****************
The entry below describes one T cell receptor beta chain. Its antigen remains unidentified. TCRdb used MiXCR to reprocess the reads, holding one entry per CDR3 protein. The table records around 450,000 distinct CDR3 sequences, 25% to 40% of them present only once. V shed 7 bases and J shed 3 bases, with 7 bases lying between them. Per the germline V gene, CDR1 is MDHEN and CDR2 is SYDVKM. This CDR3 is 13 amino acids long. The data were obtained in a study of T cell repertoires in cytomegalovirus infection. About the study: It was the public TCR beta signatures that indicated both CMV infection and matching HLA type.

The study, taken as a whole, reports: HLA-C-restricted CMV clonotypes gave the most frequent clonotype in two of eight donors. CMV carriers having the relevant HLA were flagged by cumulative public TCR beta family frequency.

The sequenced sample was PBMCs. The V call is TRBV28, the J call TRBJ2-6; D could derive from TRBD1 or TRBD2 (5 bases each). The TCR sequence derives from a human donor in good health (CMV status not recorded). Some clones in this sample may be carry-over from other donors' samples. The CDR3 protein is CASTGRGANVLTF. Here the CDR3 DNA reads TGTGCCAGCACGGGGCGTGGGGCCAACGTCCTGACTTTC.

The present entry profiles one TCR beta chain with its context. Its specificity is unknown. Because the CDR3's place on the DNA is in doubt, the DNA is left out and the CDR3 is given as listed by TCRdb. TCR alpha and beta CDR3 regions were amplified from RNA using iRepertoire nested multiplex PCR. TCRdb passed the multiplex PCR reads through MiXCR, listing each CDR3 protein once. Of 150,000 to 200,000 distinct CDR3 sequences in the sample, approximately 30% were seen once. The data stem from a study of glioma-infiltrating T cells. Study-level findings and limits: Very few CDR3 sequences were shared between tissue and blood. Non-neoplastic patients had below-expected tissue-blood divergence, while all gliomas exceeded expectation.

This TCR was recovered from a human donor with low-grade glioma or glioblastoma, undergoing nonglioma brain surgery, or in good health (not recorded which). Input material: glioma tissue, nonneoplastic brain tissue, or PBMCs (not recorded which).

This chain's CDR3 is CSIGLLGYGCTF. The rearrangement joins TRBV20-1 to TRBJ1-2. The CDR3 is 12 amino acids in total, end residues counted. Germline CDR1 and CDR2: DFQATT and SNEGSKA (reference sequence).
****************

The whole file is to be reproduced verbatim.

The entry below describes one T cell receptor beta chain. Its antigen remains unidentified. TCRdb used MiXCR to reprocess the reads, holding one entry per CDR3 protein. The table records around 450,000 distinct CDR3 sequences, 25% to 40% of them present only once. V shed 7 bases and J shed 3 bases, with 7 bases lying between them. Per the germline V gene, CDR1 is MDHEN and CDR2 is SYDVKM. This CDR3 is 13 amino acids long. The data were obtained in a study of T cell repertoires in cytomegalovirus infection. About the study: It was the public TCR beta signatures that indicated both CMV infection and matching HLA type.

The study, taken as a whole, reports: HLA-C-restricted CMV clonotypes gave the most frequent clonotype in two of eight donors. CMV carriers having the relevant HLA were flagged by cumulative public TCR beta family frequency.

The sequenced sample was PBMCs. The V call is TRBV28, the J call TRBJ2-6; D could derive from TRBD1 or TRBD2 (5 bases each). The TCR sequence derives from a human donor in good health (CMV status not recorded). Some clones in this sample may be carry-over from other donors' samples. The CDR3 protein is CASTGRGANVLTF. Here the CDR3 DNA reads TGTGCCAGCACGGGGCGTGGGGCCAACGTCCTGACTTTC.

The present entry profiles one TCR beta chain with its context. Its specificity is unknown. Because the CDR3's place on the DNA is in doubt, the DNA is left out and the CDR3 is given as listed by TCRdb. TCR alpha and beta CDR3 regions were amplified from RNA using iRepertoire nested multiplex PCR. TCRdb passed the multiplex PCR reads through MiXCR, listing each CDR3 protein once. Of 150,000 to 200,000 distinct CDR3 sequences in the sample, approximately 30% were seen once. The data stem from a study of glioma-infiltrating T cells. Study-level findings and limits: Very few CDR3 sequences were shared between tissue and blood. Non-neoplastic patients had below-expected tissue-blood divergence, while all gliomas exceeded expectation.

This TCR was recovered from a human donor with low-grade glioma or glioblastoma, undergoing nonglioma brain surgery, or in good health (not recorded which). Input material: glioma tissue, nonneoplastic brain tissue, or PBMCs (not recorded which).

This chain's CDR3 is CSIGLLGYGCTF. The rearrangement joins TRBV20-1 to TRBJ1-2. The CDR3 is 12 amino acids in total, end residues counted. Germline CDR1 and CDR2: DFQATT and SNEGSKA (reference sequence).